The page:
If you’re drawing a blank in the Senate race between Roy Moore and Doug Jones, Irondale resident Ron Bishop wants you to write his name in.
“I’m not a lawyer, for one thing,” Bishop said. “I’m just a simple IT geek born and raised in Alabama. Nobody’s bought me.”
Bishop is running a write-in campaign in the special U.S. Senate election to be decided Dec. 12. Ballots across the state will carry the name of former judge Roy Moore, a religious-right icon running on the Republican ticket; and Doug Jones, a Democrat best known for winning convictions against Ku Klux Klan bombmakers during his stint as a federal prosecutor.
It is, in some ways, a surprise election for Alabama. The election of President Donald Trump led to the appointment of Trump ally and former Sen. Jeff Sessions as U.S. attorney general. Sitting Sen. Luther Strange was appointed to the seat in February, and Gov. Kay Ivey announced in April that an election for the seat would be held this year.
Jim Albea, an executive committee member for the Libertarian Party of Alabama, said the short notice left the party at a disadvantage, with little time to collect the 35,412 signatures a third-party candidate needs to get on the ballot.
“Alabama has the most restrictive ballot access rules in the country,” claims Albea, a former Anniston resident who now lives in Irondale.
To get on the ballot in a statewide race, a third-party candidate needs to collect signatures – enough to total 3 percent of the vote in the last race for governor. The party can stay on the ballot in the next election cycle if it gets more than 20 percent of the vote. That’s never happened.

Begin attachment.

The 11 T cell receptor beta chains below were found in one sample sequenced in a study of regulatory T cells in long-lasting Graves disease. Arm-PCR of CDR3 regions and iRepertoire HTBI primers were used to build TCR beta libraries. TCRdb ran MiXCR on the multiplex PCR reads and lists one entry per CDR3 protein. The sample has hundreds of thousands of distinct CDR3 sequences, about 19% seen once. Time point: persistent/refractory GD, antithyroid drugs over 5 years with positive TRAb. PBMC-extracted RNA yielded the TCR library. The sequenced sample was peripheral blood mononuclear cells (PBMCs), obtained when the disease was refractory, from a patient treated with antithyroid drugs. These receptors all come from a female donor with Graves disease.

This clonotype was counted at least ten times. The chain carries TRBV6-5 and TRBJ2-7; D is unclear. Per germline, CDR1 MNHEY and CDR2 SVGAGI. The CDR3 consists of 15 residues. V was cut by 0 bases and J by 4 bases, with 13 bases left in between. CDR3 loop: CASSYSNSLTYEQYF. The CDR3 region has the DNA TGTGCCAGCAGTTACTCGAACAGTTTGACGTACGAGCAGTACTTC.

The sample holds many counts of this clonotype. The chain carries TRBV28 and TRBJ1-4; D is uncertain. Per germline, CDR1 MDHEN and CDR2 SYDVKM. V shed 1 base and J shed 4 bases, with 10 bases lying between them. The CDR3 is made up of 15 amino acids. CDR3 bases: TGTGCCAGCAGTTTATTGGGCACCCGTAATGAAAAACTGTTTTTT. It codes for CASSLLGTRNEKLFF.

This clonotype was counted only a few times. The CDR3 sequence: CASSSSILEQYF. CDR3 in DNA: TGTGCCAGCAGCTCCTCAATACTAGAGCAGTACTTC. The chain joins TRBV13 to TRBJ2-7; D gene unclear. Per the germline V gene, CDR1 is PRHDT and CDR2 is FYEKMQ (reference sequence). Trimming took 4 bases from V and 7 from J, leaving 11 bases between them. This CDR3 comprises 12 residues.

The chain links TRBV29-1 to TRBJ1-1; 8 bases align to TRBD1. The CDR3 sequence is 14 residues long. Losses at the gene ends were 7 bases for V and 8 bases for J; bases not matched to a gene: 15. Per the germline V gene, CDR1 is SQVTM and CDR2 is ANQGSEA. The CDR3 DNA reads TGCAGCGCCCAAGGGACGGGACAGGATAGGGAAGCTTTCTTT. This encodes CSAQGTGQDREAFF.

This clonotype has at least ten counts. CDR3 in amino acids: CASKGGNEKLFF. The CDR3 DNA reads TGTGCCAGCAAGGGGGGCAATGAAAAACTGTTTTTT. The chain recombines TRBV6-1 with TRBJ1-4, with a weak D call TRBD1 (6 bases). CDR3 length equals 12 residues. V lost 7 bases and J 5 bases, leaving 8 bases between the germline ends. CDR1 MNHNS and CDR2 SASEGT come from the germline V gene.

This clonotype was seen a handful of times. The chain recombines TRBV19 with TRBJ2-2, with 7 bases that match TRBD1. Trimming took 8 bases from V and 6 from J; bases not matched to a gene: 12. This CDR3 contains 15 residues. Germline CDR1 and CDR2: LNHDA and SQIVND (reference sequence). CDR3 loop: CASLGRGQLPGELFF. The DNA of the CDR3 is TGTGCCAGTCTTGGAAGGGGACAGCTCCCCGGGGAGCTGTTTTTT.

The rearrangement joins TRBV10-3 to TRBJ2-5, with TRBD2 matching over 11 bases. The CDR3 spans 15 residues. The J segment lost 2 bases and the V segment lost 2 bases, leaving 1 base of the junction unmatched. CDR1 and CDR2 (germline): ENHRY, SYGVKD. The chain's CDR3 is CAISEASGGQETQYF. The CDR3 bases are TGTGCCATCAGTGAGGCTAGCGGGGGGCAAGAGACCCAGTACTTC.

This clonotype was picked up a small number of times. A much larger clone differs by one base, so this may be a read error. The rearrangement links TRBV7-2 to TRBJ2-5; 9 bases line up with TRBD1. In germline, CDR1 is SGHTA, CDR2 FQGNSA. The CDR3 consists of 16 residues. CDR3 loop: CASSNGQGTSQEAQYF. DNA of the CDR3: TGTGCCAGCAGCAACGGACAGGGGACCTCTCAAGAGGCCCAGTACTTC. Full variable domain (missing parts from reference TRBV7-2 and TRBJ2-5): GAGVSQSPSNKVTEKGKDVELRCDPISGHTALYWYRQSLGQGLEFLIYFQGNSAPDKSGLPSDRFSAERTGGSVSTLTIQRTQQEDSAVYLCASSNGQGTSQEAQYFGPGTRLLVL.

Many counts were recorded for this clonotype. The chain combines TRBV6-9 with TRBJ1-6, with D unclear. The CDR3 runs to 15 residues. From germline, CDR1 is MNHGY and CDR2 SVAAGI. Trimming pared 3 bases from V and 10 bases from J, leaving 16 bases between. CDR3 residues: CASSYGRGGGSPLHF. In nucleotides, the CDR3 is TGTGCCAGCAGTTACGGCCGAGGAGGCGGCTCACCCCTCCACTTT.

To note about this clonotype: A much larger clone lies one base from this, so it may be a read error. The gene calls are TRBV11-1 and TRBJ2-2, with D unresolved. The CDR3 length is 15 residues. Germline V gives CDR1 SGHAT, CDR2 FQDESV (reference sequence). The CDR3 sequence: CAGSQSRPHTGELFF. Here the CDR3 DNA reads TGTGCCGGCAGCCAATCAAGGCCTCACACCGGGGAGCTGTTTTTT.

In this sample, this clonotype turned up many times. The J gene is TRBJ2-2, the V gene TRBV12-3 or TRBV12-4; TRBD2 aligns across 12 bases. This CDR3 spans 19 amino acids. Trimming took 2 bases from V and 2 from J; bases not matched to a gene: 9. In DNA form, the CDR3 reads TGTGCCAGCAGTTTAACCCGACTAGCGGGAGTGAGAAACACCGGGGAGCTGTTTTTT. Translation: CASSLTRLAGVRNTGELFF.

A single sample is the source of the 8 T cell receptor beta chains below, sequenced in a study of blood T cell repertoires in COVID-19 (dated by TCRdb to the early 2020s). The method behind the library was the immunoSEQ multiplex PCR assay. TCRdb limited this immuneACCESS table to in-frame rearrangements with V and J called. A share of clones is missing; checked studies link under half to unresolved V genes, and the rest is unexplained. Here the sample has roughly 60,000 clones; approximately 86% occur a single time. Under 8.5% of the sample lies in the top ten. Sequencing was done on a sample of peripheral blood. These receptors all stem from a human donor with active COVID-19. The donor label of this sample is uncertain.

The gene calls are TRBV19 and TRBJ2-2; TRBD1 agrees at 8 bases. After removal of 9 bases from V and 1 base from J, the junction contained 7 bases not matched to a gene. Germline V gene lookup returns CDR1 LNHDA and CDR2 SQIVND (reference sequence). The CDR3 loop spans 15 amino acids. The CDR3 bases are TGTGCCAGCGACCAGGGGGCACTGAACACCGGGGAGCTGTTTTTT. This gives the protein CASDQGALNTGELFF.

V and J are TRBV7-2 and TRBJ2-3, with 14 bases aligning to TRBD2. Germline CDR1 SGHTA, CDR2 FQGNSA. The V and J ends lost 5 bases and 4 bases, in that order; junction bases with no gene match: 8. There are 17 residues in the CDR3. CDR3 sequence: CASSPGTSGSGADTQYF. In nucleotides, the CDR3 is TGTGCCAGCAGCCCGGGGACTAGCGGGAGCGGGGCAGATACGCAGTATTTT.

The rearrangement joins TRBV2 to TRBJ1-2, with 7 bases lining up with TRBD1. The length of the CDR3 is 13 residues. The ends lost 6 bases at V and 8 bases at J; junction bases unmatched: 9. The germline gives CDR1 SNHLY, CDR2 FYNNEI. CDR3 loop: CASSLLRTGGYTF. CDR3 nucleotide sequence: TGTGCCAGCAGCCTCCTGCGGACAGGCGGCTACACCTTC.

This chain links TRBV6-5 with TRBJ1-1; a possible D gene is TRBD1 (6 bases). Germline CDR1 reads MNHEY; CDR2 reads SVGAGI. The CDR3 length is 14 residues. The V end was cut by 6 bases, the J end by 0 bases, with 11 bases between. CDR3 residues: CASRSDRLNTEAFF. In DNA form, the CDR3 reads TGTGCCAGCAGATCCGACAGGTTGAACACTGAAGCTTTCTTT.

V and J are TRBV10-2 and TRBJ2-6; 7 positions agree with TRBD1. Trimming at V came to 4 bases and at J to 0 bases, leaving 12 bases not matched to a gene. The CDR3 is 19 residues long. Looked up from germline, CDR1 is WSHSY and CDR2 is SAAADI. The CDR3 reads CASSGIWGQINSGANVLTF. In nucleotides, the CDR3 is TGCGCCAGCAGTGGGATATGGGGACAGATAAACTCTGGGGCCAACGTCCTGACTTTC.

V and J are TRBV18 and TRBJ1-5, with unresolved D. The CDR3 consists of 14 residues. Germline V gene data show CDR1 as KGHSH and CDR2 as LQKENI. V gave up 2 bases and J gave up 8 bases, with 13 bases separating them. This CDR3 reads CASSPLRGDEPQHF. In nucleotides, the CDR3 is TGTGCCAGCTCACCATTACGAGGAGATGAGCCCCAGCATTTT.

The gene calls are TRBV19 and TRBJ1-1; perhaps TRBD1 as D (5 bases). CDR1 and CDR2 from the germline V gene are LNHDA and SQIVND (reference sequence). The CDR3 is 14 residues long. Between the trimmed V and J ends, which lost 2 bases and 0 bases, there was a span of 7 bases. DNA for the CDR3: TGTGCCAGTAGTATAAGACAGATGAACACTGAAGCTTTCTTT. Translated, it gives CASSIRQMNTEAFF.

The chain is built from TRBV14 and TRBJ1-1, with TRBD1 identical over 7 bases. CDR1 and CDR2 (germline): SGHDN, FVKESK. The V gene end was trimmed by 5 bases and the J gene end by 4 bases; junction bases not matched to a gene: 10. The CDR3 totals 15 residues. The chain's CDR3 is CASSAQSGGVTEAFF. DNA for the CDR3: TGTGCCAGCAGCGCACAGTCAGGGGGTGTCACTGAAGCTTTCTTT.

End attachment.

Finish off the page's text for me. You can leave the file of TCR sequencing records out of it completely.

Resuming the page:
Bishop says he’s running to provide an option for voters who don’t feel represented by either Jones or Moore. Libertarians, he said, favor small government, which he says is in contrast to Democrats. He said he’s also for decriminalizing marijuana and for bringing troops home from foreign wars.
But his run, he said, is also about the ballot access issue.
“If I don’t win this, we’ll draw attention to the fact that it’s hard to get a third party on the ballot,” Bishop said.
Secretary of State John Merrill said the current rules for third parties are what the people of the state wanted. He said that as a lawmaker, he tried to pass laws to make ballot access easier, but other legislators didn’t support it.
“In some states, just because you can fog a mirror, you can get on the ballot,” he said. “That’s not what Alabama wanted.”
Wins for write-in candidates are rare. When they do happen, it’s often because a major-party candidate is publicly spurned by party leaders and denied a nomination. Merrill noted the case of state Sen. Lowell Barron, elected by write-in vote in the early 1980s. That happened when federal court threw out the state’s district maps after a primary, allowing party leaders to hand-pick nominees for the general election that was to follow.
Bishop will have to pick up a sizable portion of the vote before he can even find out how many votes he got. Under a law passed last year, write in votes will be counted only if a private citizen pays for the count – or if the total number of write-ins exceeds the difference in votes between the top two candidates.
Before 2016, the state always counted write-ins, and released a list of which candidates got write ins. In 2014, the list of write-ins ran past 1,800 pages. University of Alabama football coach Nick Saban and cartoon character Patrick Star (of Nickelodeon’s “Spongebob Squarepants”) were among the top write-in vote-getters.
Moore and Jones were neck and neck, with each at 42 percent, in a Fox News poll released earlier this week. Earlier polls showed Moore with a lead of 6 to 8 percent.